Healthcare today is constantly transforming as hospital systems are challenged to maximize productivity and value. Factors such as occupational stress, difficult working conditions, unresolved conflict, lack of leadership, and increased complexity of healthcare foster disruptive and uncivil behavior and directly impact work performance, patient safety, and the physical well-being of those providing or supporting the care given to patients. The objectives of this study were to: 1. assess the prevalence of incivility within a large metropolitan healthcare organization, 2. determine differences in the frequency of incivility within select occupational groups, and 3. examine the relation between incivility and productivity, organizational commitment, job satisfaction, and workplace stress. The study was a cross-sectional, correlation design, using survey methodology. Data were collected from employees working in one organization consisting of an acute care facility, outpatient centers, and ambulatory locations. The study population included direct and non-direct patient care job categories and physicians.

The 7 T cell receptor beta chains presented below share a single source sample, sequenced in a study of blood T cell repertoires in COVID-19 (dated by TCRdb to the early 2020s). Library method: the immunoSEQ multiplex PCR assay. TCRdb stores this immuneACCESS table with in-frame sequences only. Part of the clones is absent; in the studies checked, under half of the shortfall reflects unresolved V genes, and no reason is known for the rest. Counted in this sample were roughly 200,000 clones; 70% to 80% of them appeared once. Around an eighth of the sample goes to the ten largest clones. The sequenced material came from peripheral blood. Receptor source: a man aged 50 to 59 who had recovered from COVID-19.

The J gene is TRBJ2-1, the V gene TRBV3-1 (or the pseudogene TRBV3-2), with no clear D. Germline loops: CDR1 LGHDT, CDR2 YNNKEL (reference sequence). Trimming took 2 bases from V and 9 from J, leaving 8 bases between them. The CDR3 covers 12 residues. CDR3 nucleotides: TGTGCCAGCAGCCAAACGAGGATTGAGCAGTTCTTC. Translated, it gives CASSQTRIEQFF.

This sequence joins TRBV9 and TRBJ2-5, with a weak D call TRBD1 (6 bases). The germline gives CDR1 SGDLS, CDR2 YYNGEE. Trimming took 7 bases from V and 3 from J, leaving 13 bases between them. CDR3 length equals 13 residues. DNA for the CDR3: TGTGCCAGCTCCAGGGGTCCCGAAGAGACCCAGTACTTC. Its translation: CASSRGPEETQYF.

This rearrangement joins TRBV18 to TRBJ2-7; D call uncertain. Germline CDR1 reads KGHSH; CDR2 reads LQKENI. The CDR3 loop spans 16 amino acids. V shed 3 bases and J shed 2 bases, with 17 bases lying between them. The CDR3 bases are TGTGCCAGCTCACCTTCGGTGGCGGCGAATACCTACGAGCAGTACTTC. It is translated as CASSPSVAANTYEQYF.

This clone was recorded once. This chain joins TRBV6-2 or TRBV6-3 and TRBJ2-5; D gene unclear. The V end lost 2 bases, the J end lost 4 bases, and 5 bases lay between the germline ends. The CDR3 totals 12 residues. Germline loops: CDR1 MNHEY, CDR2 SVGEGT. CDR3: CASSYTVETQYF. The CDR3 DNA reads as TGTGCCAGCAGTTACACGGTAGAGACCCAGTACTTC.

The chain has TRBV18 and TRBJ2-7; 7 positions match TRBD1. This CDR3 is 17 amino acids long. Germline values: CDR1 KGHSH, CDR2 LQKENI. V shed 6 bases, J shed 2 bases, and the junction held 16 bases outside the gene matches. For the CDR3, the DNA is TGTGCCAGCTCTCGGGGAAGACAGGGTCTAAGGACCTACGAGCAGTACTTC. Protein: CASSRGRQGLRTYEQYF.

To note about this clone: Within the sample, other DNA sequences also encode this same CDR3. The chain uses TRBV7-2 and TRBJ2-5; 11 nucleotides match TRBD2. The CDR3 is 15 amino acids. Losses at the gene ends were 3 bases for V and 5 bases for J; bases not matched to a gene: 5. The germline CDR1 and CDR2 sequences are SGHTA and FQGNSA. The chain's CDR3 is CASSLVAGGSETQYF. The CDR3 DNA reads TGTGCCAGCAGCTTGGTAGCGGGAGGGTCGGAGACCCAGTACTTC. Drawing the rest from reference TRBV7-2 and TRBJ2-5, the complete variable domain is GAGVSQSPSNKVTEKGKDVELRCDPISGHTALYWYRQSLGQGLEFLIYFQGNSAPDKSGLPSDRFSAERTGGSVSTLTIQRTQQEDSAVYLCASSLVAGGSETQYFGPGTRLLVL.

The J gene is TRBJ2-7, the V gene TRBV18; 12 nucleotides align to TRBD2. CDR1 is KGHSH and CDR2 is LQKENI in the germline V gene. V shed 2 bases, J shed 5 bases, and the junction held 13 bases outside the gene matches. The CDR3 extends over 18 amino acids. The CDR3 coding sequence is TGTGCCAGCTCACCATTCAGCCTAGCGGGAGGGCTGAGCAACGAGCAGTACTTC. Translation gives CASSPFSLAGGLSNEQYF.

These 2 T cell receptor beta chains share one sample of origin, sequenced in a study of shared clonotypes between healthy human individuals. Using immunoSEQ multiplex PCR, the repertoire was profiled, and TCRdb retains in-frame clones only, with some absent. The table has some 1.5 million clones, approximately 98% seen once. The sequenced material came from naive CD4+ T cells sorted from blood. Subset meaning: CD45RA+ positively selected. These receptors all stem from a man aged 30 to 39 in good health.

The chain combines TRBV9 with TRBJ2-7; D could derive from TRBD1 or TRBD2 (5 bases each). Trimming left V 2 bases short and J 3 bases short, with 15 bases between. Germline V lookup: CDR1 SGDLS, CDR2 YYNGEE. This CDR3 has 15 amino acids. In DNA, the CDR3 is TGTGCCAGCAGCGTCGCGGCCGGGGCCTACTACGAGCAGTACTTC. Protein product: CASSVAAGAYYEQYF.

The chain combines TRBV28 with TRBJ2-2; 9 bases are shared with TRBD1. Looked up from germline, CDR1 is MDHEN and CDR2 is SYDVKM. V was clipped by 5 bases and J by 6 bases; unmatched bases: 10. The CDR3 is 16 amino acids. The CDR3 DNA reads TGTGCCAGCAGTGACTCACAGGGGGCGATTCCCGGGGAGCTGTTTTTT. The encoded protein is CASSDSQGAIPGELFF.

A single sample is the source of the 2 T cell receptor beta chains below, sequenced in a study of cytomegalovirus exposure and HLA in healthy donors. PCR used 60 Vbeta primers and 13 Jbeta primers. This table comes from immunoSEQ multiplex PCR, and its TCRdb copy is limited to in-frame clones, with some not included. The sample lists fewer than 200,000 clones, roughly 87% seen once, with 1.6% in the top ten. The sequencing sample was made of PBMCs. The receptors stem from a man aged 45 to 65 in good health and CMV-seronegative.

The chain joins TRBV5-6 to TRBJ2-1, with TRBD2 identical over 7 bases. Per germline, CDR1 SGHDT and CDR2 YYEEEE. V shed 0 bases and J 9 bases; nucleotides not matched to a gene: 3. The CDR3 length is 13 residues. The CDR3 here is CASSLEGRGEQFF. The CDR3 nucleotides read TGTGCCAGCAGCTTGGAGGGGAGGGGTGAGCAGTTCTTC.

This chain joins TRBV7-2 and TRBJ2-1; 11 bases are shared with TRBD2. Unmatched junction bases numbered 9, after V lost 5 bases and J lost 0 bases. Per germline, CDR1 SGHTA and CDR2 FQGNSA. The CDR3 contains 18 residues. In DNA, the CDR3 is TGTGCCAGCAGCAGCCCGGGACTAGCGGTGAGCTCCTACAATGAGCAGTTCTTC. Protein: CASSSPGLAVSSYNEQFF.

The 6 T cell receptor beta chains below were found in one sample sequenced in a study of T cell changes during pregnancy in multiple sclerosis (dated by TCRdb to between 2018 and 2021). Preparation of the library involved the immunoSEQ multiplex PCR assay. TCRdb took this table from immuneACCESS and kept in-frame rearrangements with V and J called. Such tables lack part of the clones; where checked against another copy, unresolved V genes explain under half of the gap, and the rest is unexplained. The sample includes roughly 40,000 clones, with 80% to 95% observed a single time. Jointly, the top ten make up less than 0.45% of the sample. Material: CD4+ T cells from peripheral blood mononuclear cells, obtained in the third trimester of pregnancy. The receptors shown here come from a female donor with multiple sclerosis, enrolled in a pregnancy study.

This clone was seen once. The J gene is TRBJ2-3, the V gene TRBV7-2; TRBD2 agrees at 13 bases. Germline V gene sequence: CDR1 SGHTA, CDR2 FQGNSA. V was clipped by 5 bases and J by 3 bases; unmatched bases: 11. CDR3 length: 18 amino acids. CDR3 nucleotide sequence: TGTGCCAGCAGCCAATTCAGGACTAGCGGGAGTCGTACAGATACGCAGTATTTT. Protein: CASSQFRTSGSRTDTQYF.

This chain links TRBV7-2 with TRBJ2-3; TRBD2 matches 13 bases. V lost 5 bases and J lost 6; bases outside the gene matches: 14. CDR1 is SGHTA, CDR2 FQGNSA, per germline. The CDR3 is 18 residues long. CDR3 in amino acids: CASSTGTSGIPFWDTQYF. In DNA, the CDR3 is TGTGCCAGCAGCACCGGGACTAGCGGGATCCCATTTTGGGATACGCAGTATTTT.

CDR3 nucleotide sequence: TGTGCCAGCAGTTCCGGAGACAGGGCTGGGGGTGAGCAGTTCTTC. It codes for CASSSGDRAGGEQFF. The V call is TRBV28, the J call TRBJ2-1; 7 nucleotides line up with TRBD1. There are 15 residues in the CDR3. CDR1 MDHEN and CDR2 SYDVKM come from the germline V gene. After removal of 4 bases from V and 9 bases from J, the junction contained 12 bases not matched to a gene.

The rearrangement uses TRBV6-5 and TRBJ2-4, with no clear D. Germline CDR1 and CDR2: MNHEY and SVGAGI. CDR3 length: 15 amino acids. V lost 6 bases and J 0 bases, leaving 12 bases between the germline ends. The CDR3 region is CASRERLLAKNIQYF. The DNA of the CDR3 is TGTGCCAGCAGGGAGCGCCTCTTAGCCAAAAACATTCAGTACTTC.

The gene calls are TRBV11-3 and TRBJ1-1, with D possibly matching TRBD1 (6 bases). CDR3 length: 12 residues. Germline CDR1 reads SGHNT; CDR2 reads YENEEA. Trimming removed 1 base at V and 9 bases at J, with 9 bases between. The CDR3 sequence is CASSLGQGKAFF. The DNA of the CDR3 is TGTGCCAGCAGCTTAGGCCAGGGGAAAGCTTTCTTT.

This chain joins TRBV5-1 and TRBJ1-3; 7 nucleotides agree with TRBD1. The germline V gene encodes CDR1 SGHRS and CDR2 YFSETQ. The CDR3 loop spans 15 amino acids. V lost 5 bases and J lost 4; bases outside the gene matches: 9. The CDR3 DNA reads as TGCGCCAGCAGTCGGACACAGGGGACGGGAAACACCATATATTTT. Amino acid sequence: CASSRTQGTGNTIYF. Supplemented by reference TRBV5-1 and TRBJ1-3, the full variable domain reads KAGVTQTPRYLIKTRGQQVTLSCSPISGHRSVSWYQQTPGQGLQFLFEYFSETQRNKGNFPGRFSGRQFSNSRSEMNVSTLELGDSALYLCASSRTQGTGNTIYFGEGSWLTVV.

|Commitee:||Gillespie, Gordon, Moberg, Philip|
|School:||Northern Kentucky University|
|School Location:||United States -- Kentucky|
|Source:||DAI-A 75/09(E), Dissertation Abstracts International|
|Subjects:||Nursing, Occupational psychology, Organizational behavior, Health care management|
|Keywords:||Job satisfaction, Organizational commitment, Productivity, Workplace incivility, Workplace stress|
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